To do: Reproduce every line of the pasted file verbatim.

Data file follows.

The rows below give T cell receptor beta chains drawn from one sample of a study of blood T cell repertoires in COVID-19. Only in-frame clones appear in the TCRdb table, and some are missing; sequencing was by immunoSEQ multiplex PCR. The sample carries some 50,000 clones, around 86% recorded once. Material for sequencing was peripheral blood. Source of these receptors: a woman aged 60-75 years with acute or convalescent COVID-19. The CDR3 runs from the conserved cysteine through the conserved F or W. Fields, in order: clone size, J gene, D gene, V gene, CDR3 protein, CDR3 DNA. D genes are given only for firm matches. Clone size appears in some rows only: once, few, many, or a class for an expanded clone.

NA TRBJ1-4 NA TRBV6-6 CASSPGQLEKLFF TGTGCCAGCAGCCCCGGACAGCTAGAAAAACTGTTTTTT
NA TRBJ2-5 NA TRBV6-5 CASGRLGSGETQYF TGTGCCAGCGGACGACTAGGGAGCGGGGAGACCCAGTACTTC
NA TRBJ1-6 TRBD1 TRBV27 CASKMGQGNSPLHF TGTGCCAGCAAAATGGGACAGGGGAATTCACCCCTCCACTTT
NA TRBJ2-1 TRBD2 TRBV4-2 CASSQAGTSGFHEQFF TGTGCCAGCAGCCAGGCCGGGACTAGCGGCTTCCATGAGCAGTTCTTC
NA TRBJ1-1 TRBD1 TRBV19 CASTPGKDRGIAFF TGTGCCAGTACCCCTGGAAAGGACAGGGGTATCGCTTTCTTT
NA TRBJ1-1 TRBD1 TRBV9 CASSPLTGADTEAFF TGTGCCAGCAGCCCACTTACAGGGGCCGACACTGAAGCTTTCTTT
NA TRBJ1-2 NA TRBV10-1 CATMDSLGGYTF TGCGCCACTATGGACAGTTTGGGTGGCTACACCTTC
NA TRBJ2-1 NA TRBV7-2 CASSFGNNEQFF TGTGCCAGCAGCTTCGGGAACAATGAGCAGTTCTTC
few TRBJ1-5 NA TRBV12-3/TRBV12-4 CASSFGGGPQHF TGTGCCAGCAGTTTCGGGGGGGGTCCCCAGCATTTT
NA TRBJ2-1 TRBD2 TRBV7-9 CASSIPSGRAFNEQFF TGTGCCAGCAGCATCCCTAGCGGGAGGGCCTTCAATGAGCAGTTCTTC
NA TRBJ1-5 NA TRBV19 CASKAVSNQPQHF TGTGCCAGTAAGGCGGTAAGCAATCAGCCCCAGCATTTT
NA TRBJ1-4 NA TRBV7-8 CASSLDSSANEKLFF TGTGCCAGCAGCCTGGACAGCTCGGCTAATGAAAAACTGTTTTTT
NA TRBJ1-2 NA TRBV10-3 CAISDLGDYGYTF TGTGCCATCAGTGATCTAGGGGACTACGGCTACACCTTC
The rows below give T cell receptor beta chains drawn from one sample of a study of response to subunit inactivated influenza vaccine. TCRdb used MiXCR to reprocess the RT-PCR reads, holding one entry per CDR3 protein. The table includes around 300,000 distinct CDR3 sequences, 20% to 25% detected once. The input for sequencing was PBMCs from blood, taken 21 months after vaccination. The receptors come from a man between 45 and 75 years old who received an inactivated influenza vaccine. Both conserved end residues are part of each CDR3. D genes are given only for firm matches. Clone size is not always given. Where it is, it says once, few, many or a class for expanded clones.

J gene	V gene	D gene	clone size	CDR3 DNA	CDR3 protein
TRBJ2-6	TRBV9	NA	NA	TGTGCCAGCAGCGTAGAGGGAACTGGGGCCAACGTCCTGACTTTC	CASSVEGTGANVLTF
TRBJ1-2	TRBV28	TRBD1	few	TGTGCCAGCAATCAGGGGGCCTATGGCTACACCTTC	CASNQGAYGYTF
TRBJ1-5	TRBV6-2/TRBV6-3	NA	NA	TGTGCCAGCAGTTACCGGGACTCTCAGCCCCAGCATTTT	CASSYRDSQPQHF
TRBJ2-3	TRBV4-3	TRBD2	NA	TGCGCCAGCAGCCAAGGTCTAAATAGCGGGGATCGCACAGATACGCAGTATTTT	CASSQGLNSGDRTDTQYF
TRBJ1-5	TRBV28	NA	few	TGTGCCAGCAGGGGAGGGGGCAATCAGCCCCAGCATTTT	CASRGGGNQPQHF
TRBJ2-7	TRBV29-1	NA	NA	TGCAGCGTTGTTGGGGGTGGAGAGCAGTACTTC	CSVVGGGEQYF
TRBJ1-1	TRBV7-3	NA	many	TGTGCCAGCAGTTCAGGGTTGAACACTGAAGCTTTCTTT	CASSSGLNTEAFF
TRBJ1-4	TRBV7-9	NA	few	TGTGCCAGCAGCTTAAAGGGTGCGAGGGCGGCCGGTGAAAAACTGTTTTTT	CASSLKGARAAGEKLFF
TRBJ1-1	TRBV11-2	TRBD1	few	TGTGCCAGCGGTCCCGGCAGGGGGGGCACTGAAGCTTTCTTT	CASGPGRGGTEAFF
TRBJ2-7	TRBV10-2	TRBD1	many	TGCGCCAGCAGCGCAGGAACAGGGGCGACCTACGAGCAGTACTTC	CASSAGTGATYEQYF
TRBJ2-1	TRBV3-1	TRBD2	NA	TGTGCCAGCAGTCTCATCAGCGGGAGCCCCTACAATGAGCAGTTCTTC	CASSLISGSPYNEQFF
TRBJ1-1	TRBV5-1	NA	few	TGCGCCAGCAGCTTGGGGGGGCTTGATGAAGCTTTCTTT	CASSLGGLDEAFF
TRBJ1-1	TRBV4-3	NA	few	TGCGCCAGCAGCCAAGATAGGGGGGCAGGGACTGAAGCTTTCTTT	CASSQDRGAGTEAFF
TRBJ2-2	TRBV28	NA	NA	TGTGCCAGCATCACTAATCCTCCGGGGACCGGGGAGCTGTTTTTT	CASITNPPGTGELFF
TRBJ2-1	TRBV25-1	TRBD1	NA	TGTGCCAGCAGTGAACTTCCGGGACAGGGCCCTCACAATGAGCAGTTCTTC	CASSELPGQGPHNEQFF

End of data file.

The rows below give T cell receptor beta chains drawn from one sample of a study of blood T cell repertoires in COVID-19. Only in-frame clones appear in the TCRdb table, and some are missing; sequencing was by immunoSEQ multiplex PCR. The sample carries some 50,000 clones, around 86% recorded once. Material for sequencing was peripheral blood. Source of these receptors: a woman aged 60-75 years with acute or convalescent COVID-19. The CDR3 runs from the conserved cysteine through the conserved F or W. Fields, in order: clone size, J gene, D gene, V gene, CDR3 protein, CDR3 DNA. D genes are given only for firm matches. Clone size appears in some rows only: once, few, many, or a class for an expanded clone.

NA TRBJ1-4 NA TRBV6-6 CASSPGQLEKLFF TGTGCCAGCAGCCCCGGACAGCTAGAAAAACTGTTTTTT
NA TRBJ2-5 NA TRBV6-5 CASGRLGSGETQYF TGTGCCAGCGGACGACTAGGGAGCGGGGAGACCCAGTACTTC
NA TRBJ1-6 TRBD1 TRBV27 CASKMGQGNSPLHF TGTGCCAGCAAAATGGGACAGGGGAATTCACCCCTCCACTTT
NA TRBJ2-1 TRBD2 TRBV4-2 CASSQAGTSGFHEQFF TGTGCCAGCAGCCAGGCCGGGACTAGCGGCTTCCATGAGCAGTTCTTC
NA TRBJ1-1 TRBD1 TRBV19 CASTPGKDRGIAFF TGTGCCAGTACCCCTGGAAAGGACAGGGGTATCGCTTTCTTT
NA TRBJ1-1 TRBD1 TRBV9 CASSPLTGADTEAFF TGTGCCAGCAGCCCACTTACAGGGGCCGACACTGAAGCTTTCTTT
NA TRBJ1-2 NA TRBV10-1 CATMDSLGGYTF TGCGCCACTATGGACAGTTTGGGTGGCTACACCTTC
NA TRBJ2-1 NA TRBV7-2 CASSFGNNEQFF TGTGCCAGCAGCTTCGGGAACAATGAGCAGTTCTTC
few TRBJ1-5 NA TRBV12-3/TRBV12-4 CASSFGGGPQHF TGTGCCAGCAGTTTCGGGGGGGGTCCCCAGCATTTT
NA TRBJ2-1 TRBD2 TRBV7-9 CASSIPSGRAFNEQFF TGTGCCAGCAGCATCCCTAGCGGGAGGGCCTTCAATGAGCAGTTCTTC
NA TRBJ1-5 NA TRBV19 CASKAVSNQPQHF TGTGCCAGTAAGGCGGTAAGCAATCAGCCCCAGCATTTT
NA TRBJ1-4 NA TRBV7-8 CASSLDSSANEKLFF TGTGCCAGCAGCCTGGACAGCTCGGCTAATGAAAAACTGTTTTTT
NA TRBJ1-2 NA TRBV10-3 CAISDLGDYGYTF TGTGCCATCAGTGATCTAGGGGACTACGGCTACACCTTC
The rows below give T cell receptor beta chains drawn from one sample of a study of response to subunit inactivated influenza vaccine. TCRdb used MiXCR to reprocess the RT-PCR reads, holding one entry per CDR3 protein. The table includes around 300,000 distinct CDR3 sequences, 20% to 25% detected once. The input for sequencing was PBMCs from blood, taken 21 months after vaccination. The receptors come from a man between 45 and 75 years old who received an inactivated influenza vaccine. Both conserved end residues are part of each CDR3. D genes are given only for firm matches. Clone size is not always given. Where it is, it says once, few, many or a class for expanded clones.

J gene	V gene	D gene	clone size	CDR3 DNA	CDR3 protein
TRBJ2-6	TRBV9	NA	NA	TGTGCCAGCAGCGTAGAGGGAACTGGGGCCAACGTCCTGACTTTC	CASSVEGTGANVLTF
TRBJ1-2	TRBV28	TRBD1	few	TGTGCCAGCAATCAGGGGGCCTATGGCTACACCTTC	CASNQGAYGYTF
TRBJ1-5	TRBV6-2/TRBV6-3	NA	NA	TGTGCCAGCAGTTACCGGGACTCTCAGCCCCAGCATTTT	CASSYRDSQPQHF
TRBJ2-3	TRBV4-3	TRBD2	NA	TGCGCCAGCAGCCAAGGTCTAAATAGCGGGGATCGCACAGATACGCAGTATTTT	CASSQGLNSGDRTDTQYF
TRBJ1-5	TRBV28	NA	few	TGTGCCAGCAGGGGAGGGGGCAATCAGCCCCAGCATTTT	CASRGGGNQPQHF
TRBJ2-7	TRBV29-1	NA	NA	TGCAGCGTTGTTGGGGGTGGAGAGCAGTACTTC	CSVVGGGEQYF
TRBJ1-1	TRBV7-3	NA	many	TGTGCCAGCAGTTCAGGGTTGAACACTGAAGCTTTCTTT	CASSSGLNTEAFF
TRBJ1-4	TRBV7-9	NA	few	TGTGCCAGCAGCTTAAAGGGTGCGAGGGCGGCCGGTGAAAAACTGTTTTTT	CASSLKGARAAGEKLFF
TRBJ1-1	TRBV11-2	TRBD1	few	TGTGCCAGCGGTCCCGGCAGGGGGGGCACTGAAGCTTTCTTT	CASGPGRGGTEAFF
TRBJ2-7	TRBV10-2	TRBD1	many	TGCGCCAGCAGCGCAGGAACAGGGGCGACCTACGAGCAGTACTTC	CASSAGTGATYEQYF
TRBJ2-1	TRBV3-1	TRBD2	NA	TGTGCCAGCAGTCTCATCAGCGGGAGCCCCTACAATGAGCAGTTCTTC	CASSLISGSPYNEQFF
TRBJ1-1	TRBV5-1	NA	few	TGCGCCAGCAGCTTGGGGGGGCTTGATGAAGCTTTCTTT	CASSLGGLDEAFF
TRBJ1-1	TRBV4-3	NA	few	TGCGCCAGCAGCCAAGATAGGGGGGCAGGGACTGAAGCTTTCTTT	CASSQDRGAGTEAFF
TRBJ2-2	TRBV28	NA	NA	TGTGCCAGCATCACTAATCCTCCGGGGACCGGGGAGCTGTTTTTT	CASITNPPGTGELFF
TRBJ2-1	TRBV25-1	TRBD1	NA	TGTGCCAGCAGTGAACTTCCGGGACAGGGCCCTCACAATGAGCAGTTCTTC	CASSELPGQGPHNEQFF